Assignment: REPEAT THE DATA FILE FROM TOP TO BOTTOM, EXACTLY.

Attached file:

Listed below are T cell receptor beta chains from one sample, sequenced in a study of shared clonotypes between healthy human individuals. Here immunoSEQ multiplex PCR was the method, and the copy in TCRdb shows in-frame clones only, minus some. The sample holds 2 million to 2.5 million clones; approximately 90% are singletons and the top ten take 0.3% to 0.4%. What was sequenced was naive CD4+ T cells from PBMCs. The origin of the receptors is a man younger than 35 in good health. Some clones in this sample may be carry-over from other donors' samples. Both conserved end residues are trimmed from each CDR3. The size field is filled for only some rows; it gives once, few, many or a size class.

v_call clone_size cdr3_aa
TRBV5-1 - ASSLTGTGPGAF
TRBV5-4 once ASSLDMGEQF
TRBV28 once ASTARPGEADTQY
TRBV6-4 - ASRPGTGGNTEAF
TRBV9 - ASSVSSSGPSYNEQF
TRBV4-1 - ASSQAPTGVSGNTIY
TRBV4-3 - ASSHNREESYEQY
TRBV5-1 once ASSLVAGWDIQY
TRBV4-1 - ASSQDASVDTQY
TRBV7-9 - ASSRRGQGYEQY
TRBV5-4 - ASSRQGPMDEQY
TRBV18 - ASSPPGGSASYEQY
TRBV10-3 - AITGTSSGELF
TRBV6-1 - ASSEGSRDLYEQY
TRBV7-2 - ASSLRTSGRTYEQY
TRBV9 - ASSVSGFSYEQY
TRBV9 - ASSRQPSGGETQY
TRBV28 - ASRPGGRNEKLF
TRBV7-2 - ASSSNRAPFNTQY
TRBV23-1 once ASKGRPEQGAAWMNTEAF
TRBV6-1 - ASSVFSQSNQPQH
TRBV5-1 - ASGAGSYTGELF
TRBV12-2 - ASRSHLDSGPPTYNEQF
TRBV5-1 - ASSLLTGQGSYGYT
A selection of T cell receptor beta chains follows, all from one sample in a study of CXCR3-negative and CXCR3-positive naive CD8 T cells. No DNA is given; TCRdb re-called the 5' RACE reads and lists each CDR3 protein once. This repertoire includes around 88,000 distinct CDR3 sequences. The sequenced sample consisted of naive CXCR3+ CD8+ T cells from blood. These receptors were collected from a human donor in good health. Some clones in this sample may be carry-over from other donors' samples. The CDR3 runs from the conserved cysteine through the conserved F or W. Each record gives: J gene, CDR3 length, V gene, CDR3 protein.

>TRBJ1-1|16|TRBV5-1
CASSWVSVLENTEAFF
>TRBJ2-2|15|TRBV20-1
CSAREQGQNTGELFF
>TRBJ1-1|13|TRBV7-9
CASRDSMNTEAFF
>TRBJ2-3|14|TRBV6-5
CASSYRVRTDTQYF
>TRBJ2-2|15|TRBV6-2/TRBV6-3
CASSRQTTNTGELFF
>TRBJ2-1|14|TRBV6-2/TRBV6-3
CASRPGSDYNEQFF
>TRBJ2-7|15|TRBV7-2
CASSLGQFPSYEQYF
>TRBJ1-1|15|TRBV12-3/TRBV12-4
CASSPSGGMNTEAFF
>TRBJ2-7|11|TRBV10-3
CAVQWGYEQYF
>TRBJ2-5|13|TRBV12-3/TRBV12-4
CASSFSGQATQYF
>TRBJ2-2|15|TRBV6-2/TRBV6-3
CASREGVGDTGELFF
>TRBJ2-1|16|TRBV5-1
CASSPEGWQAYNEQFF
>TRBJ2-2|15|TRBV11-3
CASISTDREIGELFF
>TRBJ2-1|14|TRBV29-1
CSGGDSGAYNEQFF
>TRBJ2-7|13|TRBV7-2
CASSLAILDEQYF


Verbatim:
Listed below are T cell receptor beta chains from one sample, sequenced in a study of shared clonotypes between healthy human individuals. Here immunoSEQ multiplex PCR was the method, and the copy in TCRdb shows in-frame clones only, minus some. The sample holds 2 million to 2.5 million clones; approximately 90% are singletons and the top ten take 0.3% to 0.4%. What was sequenced was naive CD4+ T cells from PBMCs. The origin of the receptors is a man younger than 35 in good health. Some clones in this sample may be carry-over from other donors' samples. Both conserved end residues are trimmed from each CDR3. The size field is filled for only some rows; it gives once, few, many or a size class.

v_call clone_size cdr3_aa
TRBV5-1 - ASSLTGTGPGAF
TRBV5-4 once ASSLDMGEQF
TRBV28 once ASTARPGEADTQY
TRBV6-4 - ASRPGTGGNTEAF
TRBV9 - ASSVSSSGPSYNEQF
TRBV4-1 - ASSQAPTGVSGNTIY
TRBV4-3 - ASSHNREESYEQY
TRBV5-1 once ASSLVAGWDIQY
TRBV4-1 - ASSQDASVDTQY
TRBV7-9 - ASSRRGQGYEQY
TRBV5-4 - ASSRQGPMDEQY
TRBV18 - ASSPPGGSASYEQY
TRBV10-3 - AITGTSSGELF
TRBV6-1 - ASSEGSRDLYEQY
TRBV7-2 - ASSLRTSGRTYEQY
TRBV9 - ASSVSGFSYEQY
TRBV9 - ASSRQPSGGETQY
TRBV28 - ASRPGGRNEKLF
TRBV7-2 - ASSSNRAPFNTQY
TRBV23-1 once ASKGRPEQGAAWMNTEAF
TRBV6-1 - ASSVFSQSNQPQH
TRBV5-1 - ASGAGSYTGELF
TRBV12-2 - ASRSHLDSGPPTYNEQF
TRBV5-1 - ASSLLTGQGSYGYT
A selection of T cell receptor beta chains follows, all from one sample in a study of CXCR3-negative and CXCR3-positive naive CD8 T cells. No DNA is given; TCRdb re-called the 5' RACE reads and lists each CDR3 protein once. This repertoire includes around 88,000 distinct CDR3 sequences. The sequenced sample consisted of naive CXCR3+ CD8+ T cells from blood. These receptors were collected from a human donor in good health. Some clones in this sample may be carry-over from other donors' samples. The CDR3 runs from the conserved cysteine through the conserved F or W. Each record gives: J gene, CDR3 length, V gene, CDR3 protein.

>TRBJ1-1|16|TRBV5-1
CASSWVSVLENTEAFF
>TRBJ2-2|15|TRBV20-1
CSAREQGQNTGELFF
>TRBJ1-1|13|TRBV7-9
CASRDSMNTEAFF
>TRBJ2-3|14|TRBV6-5
CASSYRVRTDTQYF
>TRBJ2-2|15|TRBV6-2/TRBV6-3
CASSRQTTNTGELFF
>TRBJ2-1|14|TRBV6-2/TRBV6-3
CASRPGSDYNEQFF
>TRBJ2-7|15|TRBV7-2
CASSLGQFPSYEQYF
>TRBJ1-1|15|TRBV12-3/TRBV12-4
CASSPSGGMNTEAFF
>TRBJ2-7|11|TRBV10-3
CAVQWGYEQYF
>TRBJ2-5|13|TRBV12-3/TRBV12-4
CASSFSGQATQYF
>TRBJ2-2|15|TRBV6-2/TRBV6-3
CASREGVGDTGELFF
>TRBJ2-1|16|TRBV5-1
CASSPEGWQAYNEQFF
>TRBJ2-2|15|TRBV11-3
CASISTDREIGELFF
>TRBJ2-1|14|TRBV29-1
CSGGDSGAYNEQFF
>TRBJ2-7|13|TRBV7-2
CASSLAILDEQYF